The word bitter is sometimes believed to be interchangeable with the word "ale." Since World War II, American soldiers returned Stateside knowing Bitters to be the most popularly called for drink in the realm of British beer drinkers. Most bitters fans believe the special flavor is so successful it overcame the name. The word itself is only a reference to the hoppy dryness of bitters versus that of milder brews. Bitters always have this signature hoppy dryness, but also can contain a suggestion of soft-fruit. Bitters aren’t necessarily bitter at all. They can even be sweetish, although they will most certainly possess a hop emphasis. The color of bitters isn’t standard but they do share one trait: Bitters are almost always translucent in color. But there the standard ends. The color varies from one brewer to another, and can run the gamut from rich copper red to old gold to pale bronze. When bitters are vibrantly red colored, they are sometimes compared to the red wines from Bordeaux. Blue Ridge ESB is just such a coppery red color, distinguishing it from the pack.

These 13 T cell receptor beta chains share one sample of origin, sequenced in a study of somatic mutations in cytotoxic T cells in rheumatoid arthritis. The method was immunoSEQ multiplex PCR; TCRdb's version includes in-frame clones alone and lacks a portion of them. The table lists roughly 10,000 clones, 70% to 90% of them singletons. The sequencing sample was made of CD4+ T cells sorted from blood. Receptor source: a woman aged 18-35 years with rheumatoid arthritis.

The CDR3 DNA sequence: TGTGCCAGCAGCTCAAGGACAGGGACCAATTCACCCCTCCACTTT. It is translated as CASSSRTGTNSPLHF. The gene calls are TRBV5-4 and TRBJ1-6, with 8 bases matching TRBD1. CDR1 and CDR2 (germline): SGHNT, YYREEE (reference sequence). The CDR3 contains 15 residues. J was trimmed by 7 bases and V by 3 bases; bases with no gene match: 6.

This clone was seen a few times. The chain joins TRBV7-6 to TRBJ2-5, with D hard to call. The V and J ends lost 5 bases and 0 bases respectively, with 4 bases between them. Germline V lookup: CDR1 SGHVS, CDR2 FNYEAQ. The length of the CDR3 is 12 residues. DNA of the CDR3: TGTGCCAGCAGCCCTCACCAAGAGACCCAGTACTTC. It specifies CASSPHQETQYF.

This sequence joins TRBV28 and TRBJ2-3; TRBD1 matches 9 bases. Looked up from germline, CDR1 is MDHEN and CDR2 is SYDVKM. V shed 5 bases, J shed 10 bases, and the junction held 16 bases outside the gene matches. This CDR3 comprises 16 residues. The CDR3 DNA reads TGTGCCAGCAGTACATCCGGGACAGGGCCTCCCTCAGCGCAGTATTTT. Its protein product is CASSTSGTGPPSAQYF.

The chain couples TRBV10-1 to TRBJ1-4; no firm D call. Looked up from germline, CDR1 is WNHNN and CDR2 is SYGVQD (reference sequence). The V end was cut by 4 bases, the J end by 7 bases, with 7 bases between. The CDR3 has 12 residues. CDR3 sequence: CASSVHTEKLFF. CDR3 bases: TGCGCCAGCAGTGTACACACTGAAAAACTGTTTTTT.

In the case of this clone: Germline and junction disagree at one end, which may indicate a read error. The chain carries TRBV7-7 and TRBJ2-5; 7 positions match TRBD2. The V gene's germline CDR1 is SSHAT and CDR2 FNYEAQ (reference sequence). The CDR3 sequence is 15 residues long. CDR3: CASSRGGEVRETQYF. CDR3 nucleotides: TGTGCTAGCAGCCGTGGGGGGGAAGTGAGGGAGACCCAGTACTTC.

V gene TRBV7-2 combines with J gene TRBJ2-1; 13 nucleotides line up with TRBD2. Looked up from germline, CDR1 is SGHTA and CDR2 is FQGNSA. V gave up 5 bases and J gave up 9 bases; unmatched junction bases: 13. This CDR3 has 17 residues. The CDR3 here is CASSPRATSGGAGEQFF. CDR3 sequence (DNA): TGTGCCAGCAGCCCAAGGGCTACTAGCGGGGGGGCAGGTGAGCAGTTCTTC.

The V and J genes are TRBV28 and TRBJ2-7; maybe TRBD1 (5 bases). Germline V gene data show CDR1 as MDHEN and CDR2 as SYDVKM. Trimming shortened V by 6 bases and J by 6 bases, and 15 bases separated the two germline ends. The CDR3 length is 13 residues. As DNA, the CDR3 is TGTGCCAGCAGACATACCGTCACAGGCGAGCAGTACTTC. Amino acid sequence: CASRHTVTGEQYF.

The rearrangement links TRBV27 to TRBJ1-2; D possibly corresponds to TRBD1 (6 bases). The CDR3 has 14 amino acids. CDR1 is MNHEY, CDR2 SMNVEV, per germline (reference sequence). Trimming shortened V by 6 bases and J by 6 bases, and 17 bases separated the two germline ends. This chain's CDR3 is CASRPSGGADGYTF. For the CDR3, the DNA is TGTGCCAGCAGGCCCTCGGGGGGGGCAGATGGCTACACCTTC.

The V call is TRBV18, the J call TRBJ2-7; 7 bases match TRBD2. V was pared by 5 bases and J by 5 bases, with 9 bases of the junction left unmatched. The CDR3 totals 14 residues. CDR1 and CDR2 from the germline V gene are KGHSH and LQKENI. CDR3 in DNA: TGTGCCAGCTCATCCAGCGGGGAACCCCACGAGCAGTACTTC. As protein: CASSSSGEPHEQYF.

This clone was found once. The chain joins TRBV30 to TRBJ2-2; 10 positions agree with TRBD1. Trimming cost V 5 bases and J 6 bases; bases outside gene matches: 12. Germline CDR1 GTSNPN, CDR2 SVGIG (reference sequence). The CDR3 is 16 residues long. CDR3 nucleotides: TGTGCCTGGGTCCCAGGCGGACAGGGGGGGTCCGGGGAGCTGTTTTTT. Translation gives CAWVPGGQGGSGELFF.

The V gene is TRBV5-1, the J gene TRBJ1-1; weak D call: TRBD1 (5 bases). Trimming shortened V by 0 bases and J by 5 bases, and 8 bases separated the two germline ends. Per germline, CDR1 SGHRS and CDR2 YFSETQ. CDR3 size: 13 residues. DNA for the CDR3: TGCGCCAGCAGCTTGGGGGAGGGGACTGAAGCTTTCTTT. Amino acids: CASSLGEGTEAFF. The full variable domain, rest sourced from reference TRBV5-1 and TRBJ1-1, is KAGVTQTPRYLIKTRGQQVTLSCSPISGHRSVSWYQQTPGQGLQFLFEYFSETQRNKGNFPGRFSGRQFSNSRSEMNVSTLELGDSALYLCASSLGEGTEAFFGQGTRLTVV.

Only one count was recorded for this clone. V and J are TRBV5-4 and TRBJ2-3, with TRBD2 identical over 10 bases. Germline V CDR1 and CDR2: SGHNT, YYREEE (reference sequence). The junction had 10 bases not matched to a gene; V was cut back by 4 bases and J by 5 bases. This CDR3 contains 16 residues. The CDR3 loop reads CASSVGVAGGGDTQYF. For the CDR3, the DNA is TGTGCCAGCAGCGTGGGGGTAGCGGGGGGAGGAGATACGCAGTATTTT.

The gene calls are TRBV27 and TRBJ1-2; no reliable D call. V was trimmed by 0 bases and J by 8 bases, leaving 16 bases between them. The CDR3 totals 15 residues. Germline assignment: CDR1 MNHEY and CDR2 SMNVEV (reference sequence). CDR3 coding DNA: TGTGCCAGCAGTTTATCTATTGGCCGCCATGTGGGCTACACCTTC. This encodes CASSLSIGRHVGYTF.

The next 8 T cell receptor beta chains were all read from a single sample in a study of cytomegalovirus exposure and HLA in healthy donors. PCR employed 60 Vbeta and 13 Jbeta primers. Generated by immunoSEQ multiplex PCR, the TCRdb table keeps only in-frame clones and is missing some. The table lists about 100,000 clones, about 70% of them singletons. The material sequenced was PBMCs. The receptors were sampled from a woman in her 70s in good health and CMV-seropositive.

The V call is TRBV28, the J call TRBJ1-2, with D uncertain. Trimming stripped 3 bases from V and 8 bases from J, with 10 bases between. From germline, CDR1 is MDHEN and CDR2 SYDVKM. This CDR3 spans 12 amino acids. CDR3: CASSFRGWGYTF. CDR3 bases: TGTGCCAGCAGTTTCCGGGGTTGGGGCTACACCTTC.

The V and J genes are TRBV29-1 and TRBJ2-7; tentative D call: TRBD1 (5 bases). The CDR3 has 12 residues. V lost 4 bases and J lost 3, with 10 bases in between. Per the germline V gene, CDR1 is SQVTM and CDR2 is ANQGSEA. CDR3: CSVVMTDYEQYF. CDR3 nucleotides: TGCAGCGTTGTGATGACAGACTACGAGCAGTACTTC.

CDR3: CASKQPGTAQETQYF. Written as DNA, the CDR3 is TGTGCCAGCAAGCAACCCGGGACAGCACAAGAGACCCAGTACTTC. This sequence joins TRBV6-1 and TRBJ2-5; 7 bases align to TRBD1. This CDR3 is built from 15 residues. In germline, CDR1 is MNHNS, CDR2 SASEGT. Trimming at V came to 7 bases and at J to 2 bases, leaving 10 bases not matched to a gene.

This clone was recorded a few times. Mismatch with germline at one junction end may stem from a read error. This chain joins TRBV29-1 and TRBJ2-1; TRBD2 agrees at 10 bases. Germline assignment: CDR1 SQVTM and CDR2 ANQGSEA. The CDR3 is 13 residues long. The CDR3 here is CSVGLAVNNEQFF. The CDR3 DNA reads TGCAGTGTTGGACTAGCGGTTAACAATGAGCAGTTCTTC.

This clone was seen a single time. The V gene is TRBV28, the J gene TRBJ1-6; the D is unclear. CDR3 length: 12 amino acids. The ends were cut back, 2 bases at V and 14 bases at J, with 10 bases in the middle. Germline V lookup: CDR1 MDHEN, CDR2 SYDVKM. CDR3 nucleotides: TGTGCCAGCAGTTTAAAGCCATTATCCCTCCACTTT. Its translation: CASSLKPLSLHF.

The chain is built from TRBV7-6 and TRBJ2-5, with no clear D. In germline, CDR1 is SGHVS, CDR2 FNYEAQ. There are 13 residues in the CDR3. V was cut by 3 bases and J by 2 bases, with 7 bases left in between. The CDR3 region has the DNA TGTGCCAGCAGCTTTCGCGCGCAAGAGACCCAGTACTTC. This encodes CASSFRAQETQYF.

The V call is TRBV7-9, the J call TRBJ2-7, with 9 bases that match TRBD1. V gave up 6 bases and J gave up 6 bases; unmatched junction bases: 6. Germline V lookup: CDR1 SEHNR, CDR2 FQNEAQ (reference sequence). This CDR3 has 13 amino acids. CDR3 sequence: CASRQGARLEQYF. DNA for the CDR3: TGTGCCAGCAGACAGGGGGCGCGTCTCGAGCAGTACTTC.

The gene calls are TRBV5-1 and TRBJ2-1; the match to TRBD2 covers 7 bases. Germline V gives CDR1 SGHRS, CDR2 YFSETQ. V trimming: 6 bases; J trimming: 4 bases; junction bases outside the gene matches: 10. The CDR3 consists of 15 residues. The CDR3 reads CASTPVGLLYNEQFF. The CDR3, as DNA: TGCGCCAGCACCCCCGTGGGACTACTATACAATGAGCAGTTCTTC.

Now you’re going to have a chance to try an award winning ESB from Blue Ridge which took the Silver at the 1995 World Beer Championships. Blue Ridge’s ESB is brewed with a combination of two-row pale, Munich, Caramel, Carapils, Victory, and chocolate malts. It’s hopped with Nugget and Willamette hops 3 times during the boil and once during the whirlpool. Look for a predominantly sweet malty nose with some traces of hop spiciness evident. This medium-bodied, light amber, filtered ale starts slightly malty, and quickly moves into a spicy, floral hopiness. We found the finish a bit dry and bitter leaving you wanting more! Overall, a very full tasting, flavorful ESB.
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